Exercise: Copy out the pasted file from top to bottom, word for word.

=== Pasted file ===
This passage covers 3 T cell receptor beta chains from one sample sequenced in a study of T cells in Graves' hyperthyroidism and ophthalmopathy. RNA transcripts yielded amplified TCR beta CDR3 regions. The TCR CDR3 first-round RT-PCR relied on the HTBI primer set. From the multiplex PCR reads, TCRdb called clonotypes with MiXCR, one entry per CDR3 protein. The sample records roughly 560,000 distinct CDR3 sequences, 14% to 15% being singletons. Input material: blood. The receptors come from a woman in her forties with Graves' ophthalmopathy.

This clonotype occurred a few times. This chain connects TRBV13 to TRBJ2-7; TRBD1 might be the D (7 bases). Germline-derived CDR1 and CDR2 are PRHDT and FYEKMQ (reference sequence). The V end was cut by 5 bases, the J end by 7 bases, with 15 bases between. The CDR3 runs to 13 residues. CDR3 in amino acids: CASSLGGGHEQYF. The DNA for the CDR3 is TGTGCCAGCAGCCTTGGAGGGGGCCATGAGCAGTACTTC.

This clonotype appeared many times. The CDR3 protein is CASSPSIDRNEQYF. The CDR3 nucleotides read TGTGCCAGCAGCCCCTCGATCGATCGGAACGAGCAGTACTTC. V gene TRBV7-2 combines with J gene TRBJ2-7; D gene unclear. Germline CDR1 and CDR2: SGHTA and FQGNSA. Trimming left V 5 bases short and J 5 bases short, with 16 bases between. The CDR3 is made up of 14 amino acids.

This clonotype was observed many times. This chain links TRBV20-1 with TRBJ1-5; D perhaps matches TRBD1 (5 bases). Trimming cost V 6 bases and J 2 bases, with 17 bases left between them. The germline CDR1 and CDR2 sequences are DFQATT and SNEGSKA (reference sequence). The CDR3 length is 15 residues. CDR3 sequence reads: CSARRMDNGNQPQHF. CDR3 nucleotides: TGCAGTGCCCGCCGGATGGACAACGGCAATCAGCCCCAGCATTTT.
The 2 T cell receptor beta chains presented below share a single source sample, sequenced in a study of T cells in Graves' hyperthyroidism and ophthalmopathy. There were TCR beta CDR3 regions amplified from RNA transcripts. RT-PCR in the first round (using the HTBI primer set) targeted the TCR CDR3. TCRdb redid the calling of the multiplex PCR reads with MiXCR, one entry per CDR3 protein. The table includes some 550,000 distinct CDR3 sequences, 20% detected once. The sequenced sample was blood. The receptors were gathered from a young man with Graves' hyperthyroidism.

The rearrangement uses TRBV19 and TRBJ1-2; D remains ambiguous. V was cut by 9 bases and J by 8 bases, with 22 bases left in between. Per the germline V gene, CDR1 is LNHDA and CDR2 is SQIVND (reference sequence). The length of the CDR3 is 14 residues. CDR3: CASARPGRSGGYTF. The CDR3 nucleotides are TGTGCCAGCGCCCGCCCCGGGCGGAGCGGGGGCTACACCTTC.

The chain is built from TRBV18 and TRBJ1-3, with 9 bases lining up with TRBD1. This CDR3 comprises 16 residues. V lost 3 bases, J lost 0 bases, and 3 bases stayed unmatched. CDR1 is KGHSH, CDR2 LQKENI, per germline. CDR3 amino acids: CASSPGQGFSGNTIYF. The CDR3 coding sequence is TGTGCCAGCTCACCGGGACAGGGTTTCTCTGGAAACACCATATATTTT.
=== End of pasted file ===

This passage covers 3 T cell receptor beta chains from one sample sequenced in a study of T cells in Graves' hyperthyroidism and ophthalmopathy. RNA transcripts yielded amplified TCR beta CDR3 regions. The TCR CDR3 first-round RT-PCR relied on the HTBI primer set. From the multiplex PCR reads, TCRdb called clonotypes with MiXCR, one entry per CDR3 protein. The sample records roughly 560,000 distinct CDR3 sequences, 14% to 15% being singletons. Input material: blood. The receptors come from a woman in her forties with Graves' ophthalmopathy.

This clonotype occurred a few times. This chain connects TRBV13 to TRBJ2-7; TRBD1 might be the D (7 bases). Germline-derived CDR1 and CDR2 are PRHDT and FYEKMQ (reference sequence). The V end was cut by 5 bases, the J end by 7 bases, with 15 bases between. The CDR3 runs to 13 residues. CDR3 in amino acids: CASSLGGGHEQYF. The DNA for the CDR3 is TGTGCCAGCAGCCTTGGAGGGGGCCATGAGCAGTACTTC.

This clonotype appeared many times. The CDR3 protein is CASSPSIDRNEQYF. The CDR3 nucleotides read TGTGCCAGCAGCCCCTCGATCGATCGGAACGAGCAGTACTTC. V gene TRBV7-2 combines with J gene TRBJ2-7; D gene unclear. Germline CDR1 and CDR2: SGHTA and FQGNSA. Trimming left V 5 bases short and J 5 bases short, with 16 bases between. The CDR3 is made up of 14 amino acids.

This clonotype was observed many times. This chain links TRBV20-1 with TRBJ1-5; D perhaps matches TRBD1 (5 bases). Trimming cost V 6 bases and J 2 bases, with 17 bases left between them. The germline CDR1 and CDR2 sequences are DFQATT and SNEGSKA (reference sequence). The CDR3 length is 15 residues. CDR3 sequence reads: CSARRMDNGNQPQHF. CDR3 nucleotides: TGCAGTGCCCGCCGGATGGACAACGGCAATCAGCCCCAGCATTTT.
The 2 T cell receptor beta chains presented below share a single source sample, sequenced in a study of T cells in Graves' hyperthyroidism and ophthalmopathy. There were TCR beta CDR3 regions amplified from RNA transcripts. RT-PCR in the first round (using the HTBI primer set) targeted the TCR CDR3. TCRdb redid the calling of the multiplex PCR reads with MiXCR, one entry per CDR3 protein. The table includes some 550,000 distinct CDR3 sequences, 20% detected once. The sequenced sample was blood. The receptors were gathered from a young man with Graves' hyperthyroidism.

The rearrangement uses TRBV19 and TRBJ1-2; D remains ambiguous. V was cut by 9 bases and J by 8 bases, with 22 bases left in between. Per the germline V gene, CDR1 is LNHDA and CDR2 is SQIVND (reference sequence). The length of the CDR3 is 14 residues. CDR3: CASARPGRSGGYTF. The CDR3 nucleotides are TGTGCCAGCGCCCGCCCCGGGCGGAGCGGGGGCTACACCTTC.

The chain is built from TRBV18 and TRBJ1-3, with 9 bases lining up with TRBD1. This CDR3 comprises 16 residues. V lost 3 bases, J lost 0 bases, and 3 bases stayed unmatched. CDR1 is KGHSH, CDR2 LQKENI, per germline. CDR3 amino acids: CASSPGQGFSGNTIYF. The CDR3 coding sequence is TGTGCCAGCTCACCGGGACAGGGTTTCTCTGGAAACACCATATATTTT.